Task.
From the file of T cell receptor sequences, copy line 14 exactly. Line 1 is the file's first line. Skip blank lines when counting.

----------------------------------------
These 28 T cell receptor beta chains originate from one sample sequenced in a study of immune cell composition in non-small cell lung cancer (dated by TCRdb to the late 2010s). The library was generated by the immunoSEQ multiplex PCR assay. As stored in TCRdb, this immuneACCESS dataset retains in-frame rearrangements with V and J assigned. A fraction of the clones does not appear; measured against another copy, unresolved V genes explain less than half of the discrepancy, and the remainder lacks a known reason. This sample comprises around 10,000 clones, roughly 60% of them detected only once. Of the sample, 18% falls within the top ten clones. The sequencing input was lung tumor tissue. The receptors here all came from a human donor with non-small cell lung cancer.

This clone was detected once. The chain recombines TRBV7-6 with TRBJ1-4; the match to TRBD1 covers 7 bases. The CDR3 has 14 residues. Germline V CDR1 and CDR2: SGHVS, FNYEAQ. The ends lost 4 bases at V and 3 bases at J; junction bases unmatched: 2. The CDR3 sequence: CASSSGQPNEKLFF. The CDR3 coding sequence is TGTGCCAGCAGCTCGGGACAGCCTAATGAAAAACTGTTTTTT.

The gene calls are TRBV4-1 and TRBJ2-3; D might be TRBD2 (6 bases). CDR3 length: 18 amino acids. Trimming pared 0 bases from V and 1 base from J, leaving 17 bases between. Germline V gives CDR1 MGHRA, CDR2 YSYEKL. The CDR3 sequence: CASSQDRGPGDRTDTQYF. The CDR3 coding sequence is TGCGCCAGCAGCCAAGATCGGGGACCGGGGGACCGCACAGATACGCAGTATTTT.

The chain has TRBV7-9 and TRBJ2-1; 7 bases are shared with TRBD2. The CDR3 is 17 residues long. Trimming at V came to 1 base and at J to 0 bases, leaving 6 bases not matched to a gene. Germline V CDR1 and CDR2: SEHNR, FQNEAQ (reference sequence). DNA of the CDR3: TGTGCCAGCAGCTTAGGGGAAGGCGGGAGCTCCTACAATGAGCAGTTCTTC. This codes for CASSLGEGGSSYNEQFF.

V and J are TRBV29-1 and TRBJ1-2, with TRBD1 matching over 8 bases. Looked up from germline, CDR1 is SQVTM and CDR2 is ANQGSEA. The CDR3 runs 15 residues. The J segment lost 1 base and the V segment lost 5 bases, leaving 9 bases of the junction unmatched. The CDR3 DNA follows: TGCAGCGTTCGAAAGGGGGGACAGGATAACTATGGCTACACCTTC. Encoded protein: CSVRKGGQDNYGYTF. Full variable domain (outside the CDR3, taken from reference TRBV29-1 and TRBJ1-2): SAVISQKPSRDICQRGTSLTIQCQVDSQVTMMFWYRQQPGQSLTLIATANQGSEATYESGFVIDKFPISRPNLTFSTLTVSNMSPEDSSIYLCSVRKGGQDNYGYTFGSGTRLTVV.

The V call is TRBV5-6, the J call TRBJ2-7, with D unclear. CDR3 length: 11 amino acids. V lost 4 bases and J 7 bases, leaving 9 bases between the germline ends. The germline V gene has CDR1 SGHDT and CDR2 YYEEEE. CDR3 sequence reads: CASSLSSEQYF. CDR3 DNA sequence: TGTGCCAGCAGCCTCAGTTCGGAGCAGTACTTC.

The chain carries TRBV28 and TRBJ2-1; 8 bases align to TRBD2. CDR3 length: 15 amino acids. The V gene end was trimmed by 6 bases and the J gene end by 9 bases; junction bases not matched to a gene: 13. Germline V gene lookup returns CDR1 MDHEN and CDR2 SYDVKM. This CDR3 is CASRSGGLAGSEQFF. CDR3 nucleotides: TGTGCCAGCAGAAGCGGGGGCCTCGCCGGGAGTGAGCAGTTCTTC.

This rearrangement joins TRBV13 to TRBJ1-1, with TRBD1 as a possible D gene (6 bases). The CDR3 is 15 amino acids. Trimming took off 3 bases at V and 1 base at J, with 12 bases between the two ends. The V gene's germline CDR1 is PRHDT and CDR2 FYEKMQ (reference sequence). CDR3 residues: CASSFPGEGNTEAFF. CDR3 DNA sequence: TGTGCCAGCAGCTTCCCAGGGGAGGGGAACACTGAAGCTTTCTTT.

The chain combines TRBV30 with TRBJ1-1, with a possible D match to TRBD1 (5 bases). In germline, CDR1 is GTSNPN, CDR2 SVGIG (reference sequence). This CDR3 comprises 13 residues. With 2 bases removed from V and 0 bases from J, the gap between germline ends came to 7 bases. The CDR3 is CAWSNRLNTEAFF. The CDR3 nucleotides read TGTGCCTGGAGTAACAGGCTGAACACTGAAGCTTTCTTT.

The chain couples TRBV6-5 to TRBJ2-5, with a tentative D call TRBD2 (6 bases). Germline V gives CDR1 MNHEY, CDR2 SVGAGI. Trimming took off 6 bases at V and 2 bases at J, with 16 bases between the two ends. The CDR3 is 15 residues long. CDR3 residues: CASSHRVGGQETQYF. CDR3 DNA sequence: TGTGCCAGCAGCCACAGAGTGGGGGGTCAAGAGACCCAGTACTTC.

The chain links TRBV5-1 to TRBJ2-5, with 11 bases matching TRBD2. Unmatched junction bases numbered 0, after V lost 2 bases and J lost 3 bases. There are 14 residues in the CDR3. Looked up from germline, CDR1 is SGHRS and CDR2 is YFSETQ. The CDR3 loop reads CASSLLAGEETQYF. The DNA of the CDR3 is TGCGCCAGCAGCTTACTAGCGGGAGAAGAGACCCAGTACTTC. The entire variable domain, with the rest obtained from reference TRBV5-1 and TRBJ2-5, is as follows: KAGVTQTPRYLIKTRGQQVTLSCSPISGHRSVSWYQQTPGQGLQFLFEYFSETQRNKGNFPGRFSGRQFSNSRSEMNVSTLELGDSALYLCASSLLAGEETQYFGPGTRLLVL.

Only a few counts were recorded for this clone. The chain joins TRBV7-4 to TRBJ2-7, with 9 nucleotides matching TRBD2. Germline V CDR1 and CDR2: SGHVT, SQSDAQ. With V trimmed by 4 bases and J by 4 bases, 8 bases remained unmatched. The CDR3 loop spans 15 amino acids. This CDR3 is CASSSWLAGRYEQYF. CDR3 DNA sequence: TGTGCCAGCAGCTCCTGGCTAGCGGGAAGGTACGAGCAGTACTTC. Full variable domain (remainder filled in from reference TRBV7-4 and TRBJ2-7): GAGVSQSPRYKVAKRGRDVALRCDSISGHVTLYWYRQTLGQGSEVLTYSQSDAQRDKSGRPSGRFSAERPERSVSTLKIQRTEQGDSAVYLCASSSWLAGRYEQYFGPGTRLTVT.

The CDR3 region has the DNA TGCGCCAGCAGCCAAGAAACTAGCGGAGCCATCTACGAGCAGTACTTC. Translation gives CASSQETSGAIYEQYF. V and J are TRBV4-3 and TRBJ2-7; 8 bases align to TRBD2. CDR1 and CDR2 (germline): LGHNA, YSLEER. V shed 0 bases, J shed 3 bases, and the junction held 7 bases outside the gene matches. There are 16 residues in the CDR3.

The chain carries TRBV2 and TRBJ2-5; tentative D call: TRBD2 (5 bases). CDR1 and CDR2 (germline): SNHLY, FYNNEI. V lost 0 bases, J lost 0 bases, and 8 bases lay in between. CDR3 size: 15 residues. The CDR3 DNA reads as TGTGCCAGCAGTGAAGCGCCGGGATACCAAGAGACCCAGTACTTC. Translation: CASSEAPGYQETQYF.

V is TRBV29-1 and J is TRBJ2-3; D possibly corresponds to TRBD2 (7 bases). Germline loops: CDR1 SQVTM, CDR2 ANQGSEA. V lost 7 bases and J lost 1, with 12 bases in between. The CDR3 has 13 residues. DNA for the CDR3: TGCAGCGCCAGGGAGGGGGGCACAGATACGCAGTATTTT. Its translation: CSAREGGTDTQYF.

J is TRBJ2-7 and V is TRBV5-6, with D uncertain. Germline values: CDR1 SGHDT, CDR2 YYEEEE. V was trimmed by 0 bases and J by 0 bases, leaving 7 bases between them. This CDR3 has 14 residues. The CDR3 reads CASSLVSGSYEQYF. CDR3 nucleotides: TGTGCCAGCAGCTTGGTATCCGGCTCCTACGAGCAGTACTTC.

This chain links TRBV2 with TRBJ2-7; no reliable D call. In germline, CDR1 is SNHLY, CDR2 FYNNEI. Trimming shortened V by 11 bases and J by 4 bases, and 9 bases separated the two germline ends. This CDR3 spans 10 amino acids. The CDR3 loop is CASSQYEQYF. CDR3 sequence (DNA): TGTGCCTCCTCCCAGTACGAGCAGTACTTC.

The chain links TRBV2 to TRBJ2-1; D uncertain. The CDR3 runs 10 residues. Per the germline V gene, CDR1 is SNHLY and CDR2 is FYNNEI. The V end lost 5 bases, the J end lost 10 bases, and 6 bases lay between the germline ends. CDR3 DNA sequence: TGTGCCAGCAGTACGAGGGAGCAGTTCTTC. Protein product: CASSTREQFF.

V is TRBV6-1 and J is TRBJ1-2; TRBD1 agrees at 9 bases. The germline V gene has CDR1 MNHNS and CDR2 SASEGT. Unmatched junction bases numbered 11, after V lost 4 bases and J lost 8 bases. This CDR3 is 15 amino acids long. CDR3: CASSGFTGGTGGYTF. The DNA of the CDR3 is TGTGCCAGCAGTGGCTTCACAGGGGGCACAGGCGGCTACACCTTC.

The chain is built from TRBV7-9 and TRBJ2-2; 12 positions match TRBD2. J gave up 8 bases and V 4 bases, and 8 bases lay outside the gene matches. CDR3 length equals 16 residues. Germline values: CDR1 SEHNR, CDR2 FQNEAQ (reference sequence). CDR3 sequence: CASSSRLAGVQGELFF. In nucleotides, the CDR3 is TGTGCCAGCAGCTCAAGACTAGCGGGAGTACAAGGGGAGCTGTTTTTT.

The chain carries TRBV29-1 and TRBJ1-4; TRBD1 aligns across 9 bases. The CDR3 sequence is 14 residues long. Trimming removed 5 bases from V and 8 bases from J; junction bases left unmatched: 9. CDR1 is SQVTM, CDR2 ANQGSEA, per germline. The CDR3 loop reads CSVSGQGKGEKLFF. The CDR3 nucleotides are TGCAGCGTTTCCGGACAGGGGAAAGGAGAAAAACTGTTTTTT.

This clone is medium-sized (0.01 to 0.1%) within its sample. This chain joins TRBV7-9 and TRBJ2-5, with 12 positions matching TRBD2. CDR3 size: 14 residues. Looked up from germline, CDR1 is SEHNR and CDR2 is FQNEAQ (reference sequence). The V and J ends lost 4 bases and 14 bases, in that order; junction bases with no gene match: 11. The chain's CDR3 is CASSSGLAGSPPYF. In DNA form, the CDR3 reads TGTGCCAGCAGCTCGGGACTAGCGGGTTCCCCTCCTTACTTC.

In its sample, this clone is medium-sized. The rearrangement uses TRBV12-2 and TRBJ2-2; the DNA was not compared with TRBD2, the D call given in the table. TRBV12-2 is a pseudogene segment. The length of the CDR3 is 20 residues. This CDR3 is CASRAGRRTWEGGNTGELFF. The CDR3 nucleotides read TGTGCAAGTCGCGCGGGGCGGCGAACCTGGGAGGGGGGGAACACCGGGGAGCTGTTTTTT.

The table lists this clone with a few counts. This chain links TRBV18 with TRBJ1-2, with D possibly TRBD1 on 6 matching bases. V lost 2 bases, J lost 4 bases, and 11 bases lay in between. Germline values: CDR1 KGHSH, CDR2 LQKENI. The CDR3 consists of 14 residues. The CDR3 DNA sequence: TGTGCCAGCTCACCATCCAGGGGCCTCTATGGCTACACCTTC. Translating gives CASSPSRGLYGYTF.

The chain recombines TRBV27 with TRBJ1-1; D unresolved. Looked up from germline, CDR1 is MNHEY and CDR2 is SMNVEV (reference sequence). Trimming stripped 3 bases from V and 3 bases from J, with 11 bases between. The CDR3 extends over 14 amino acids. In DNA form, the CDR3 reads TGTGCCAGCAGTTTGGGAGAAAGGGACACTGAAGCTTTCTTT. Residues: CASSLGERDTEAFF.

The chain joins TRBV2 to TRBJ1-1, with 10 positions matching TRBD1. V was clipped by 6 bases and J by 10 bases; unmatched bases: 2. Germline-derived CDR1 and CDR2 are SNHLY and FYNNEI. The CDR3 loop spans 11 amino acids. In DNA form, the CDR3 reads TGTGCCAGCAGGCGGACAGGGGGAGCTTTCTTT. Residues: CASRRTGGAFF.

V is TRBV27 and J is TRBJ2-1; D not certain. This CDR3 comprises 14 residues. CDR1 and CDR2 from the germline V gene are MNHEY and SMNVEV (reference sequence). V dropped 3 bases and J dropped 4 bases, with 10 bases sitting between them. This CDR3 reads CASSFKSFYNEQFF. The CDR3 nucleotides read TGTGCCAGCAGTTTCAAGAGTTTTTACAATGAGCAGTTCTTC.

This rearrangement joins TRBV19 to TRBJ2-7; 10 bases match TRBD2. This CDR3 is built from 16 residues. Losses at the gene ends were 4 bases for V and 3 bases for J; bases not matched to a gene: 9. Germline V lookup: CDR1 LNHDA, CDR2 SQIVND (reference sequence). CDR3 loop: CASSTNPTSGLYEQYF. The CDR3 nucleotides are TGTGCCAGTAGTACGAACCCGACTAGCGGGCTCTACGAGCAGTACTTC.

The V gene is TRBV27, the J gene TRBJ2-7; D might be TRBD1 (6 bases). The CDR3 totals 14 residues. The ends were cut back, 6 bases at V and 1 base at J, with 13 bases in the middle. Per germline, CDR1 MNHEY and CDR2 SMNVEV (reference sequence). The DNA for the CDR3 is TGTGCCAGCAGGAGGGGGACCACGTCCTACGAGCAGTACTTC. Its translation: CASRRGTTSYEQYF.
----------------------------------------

The chain carries TRBV2 and TRBJ2-5; tentative D call: TRBD2 (5 bases). CDR1 and CDR2 (germline): SNHLY, FYNNEI. V lost 0 bases, J lost 0 bases, and 8 bases lay in between. CDR3 size: 15 residues. The CDR3 DNA reads as TGTGCCAGCAGTGAAGCGCCGGGATACCAAGAGACCCAGTACTTC. Translation: CASSEAPGYQETQYF.